About Your Credit Score

Before deciding on what terms they will offer you a mortgage loan (which they base on their risk), lenders must know two things about you: whether you can pay back the loan, and if you are willing to pay it back. To assess your ability to pay back the loan, they look at your income and debt ratio. In order to calculate your willingness to pay back the loan, they consult your credit score.

The most widely used credit scores are called FICO scores, which were developed by Fair Isaac & Company, Inc. The FICO score ranges from 350 (very high risk) to 850 (low risk). You can learn more about FICO here.

Your credit score comes from your history of repayment. They never consider income, savings, down payment amount, or demographic factors like gender, ethnicity, national origin or marital status. Fair Isaac invented FICO specifically to exclude demographic factors. Credit scoring was invented as a way to take into account only what was relevant to a borrower's likelihood to pay back a loan.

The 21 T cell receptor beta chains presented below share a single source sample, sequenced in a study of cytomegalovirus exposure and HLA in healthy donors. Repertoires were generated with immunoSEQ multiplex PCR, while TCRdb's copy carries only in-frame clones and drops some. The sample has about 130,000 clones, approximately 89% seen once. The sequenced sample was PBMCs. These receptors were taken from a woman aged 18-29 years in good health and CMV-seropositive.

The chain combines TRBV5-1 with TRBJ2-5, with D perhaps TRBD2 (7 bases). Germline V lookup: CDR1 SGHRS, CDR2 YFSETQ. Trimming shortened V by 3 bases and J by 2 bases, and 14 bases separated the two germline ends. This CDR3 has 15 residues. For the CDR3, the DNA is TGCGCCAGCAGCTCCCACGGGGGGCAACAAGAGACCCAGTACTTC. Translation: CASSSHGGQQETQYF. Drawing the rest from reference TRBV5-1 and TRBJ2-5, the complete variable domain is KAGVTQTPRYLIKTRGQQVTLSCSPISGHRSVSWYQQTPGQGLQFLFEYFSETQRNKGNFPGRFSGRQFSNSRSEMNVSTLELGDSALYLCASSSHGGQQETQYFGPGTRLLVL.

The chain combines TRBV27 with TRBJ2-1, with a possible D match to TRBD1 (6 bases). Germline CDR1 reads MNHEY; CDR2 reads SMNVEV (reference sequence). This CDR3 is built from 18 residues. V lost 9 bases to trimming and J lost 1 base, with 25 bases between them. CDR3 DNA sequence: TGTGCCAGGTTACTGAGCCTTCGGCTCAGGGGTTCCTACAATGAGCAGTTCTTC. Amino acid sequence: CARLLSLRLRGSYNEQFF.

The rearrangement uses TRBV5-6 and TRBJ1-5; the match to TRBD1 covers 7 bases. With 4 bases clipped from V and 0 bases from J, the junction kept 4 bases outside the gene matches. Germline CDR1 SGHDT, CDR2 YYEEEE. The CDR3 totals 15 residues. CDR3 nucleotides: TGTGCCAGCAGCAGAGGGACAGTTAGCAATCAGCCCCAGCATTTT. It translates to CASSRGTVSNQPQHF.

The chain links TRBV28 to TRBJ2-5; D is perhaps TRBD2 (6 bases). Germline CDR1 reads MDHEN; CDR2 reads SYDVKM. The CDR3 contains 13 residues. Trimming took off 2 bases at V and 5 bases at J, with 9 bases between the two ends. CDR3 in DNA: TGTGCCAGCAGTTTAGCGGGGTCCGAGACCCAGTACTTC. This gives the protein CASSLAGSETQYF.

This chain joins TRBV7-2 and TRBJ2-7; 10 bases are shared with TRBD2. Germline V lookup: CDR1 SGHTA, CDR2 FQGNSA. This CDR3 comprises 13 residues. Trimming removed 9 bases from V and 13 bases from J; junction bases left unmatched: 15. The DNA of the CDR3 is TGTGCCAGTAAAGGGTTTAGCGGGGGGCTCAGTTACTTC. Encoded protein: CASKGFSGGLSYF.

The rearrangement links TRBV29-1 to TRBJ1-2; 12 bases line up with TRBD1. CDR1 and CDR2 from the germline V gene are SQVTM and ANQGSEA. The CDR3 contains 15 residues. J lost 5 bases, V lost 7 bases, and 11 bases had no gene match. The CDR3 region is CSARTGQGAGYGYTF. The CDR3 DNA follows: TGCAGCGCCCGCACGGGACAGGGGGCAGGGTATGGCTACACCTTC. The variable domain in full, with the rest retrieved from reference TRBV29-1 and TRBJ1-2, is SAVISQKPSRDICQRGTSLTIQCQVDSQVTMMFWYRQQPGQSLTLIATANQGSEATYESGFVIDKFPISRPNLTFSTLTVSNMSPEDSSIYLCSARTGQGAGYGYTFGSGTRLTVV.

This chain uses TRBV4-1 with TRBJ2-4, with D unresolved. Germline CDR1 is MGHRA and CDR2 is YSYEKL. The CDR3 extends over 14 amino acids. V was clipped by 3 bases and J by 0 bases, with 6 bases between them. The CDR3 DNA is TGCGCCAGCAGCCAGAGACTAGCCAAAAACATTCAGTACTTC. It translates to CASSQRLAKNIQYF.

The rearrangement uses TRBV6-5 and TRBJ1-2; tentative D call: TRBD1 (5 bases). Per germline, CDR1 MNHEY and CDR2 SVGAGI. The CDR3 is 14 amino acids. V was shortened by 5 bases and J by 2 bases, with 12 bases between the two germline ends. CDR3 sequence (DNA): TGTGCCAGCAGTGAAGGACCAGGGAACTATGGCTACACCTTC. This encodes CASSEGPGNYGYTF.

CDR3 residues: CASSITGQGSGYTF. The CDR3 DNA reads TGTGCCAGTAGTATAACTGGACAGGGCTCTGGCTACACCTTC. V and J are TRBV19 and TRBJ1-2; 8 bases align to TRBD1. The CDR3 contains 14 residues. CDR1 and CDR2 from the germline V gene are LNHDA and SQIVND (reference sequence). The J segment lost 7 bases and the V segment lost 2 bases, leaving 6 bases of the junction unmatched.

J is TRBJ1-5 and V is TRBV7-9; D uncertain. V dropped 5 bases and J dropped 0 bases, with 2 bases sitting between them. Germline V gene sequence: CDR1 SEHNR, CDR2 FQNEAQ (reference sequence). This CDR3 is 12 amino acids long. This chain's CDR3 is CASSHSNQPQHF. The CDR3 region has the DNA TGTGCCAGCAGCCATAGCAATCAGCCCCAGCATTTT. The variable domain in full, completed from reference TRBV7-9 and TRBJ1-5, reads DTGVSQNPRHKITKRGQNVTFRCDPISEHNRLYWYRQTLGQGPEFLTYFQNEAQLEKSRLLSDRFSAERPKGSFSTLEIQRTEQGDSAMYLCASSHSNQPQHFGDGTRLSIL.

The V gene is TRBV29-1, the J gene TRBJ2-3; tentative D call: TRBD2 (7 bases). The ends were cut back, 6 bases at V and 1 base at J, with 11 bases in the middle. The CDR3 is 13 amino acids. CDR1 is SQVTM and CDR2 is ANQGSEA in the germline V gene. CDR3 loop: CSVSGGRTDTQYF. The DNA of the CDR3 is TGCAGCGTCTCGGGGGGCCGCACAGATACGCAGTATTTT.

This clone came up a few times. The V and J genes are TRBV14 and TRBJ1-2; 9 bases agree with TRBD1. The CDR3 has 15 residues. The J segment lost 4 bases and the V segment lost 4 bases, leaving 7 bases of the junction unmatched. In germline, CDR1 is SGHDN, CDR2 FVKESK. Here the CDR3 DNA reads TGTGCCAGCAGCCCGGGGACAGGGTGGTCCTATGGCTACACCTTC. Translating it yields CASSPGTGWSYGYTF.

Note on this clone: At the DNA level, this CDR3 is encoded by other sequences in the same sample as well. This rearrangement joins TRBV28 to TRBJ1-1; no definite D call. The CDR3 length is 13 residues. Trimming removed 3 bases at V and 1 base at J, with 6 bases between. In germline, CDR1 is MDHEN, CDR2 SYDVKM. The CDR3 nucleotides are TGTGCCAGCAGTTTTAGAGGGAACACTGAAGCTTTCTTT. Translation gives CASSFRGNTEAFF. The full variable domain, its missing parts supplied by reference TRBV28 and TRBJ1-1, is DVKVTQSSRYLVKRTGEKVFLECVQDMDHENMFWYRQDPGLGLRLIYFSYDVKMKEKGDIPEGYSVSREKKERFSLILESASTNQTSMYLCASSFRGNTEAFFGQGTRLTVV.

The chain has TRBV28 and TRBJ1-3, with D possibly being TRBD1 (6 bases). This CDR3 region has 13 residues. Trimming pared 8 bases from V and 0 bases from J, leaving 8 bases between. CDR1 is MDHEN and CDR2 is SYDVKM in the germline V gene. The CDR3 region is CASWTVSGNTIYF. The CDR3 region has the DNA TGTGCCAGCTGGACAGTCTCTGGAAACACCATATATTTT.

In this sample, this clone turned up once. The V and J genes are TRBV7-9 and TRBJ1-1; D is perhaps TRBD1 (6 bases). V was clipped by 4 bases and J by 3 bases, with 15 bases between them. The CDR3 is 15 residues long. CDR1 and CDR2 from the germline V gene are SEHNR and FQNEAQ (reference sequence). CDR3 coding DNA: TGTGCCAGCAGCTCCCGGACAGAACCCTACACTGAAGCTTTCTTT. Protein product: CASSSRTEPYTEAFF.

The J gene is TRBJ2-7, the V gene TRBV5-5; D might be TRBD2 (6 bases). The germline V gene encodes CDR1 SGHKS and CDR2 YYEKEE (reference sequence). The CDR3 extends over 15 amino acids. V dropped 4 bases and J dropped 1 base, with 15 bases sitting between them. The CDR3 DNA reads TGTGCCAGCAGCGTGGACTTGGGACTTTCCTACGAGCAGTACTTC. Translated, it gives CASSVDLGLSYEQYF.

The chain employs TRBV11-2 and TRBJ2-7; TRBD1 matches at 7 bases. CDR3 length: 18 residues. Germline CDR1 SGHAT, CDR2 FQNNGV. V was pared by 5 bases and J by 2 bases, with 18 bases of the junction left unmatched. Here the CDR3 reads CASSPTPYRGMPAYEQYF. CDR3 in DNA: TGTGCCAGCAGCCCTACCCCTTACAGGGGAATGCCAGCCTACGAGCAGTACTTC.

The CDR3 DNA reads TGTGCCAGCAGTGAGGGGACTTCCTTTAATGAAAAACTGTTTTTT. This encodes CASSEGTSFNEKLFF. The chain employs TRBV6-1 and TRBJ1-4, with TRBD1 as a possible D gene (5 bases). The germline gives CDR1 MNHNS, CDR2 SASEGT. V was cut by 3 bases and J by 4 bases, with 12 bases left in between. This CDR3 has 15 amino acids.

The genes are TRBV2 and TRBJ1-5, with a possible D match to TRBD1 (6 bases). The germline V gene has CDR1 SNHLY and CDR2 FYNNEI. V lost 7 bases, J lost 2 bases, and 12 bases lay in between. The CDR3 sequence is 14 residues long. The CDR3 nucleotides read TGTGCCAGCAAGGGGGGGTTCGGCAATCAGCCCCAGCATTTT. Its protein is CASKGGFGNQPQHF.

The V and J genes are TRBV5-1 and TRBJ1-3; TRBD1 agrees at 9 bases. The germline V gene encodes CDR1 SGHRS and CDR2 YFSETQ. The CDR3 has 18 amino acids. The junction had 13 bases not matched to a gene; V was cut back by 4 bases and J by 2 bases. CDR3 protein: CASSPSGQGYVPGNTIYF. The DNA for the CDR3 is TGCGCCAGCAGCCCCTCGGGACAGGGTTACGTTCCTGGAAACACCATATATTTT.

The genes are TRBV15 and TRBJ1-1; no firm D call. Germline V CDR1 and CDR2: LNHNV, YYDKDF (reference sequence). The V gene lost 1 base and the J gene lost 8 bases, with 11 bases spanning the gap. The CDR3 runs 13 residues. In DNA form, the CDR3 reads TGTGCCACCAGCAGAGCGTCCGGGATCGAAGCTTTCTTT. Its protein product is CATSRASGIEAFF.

Past delinquencies, payment behavior, current debt level, length of credit history, types of credit and number of credit inquiries are all considered in credit scores. Your score comes from both the good and the bad of your credit report. Late payments lower your score, but establishing or reestablishing a good track record of making payments on time will raise your score.

To get a credit score, borrowers must have an active credit account with six months of payment history. This history ensures that there is enough information in your report to assign a score. Some borrowers don't have a long enough credit history to get a credit score. They should build up a credit history before they apply.

At Coastal Mortgage Corp., we answer questions about Credit reports every day. Give us a call: 504-866-5626.

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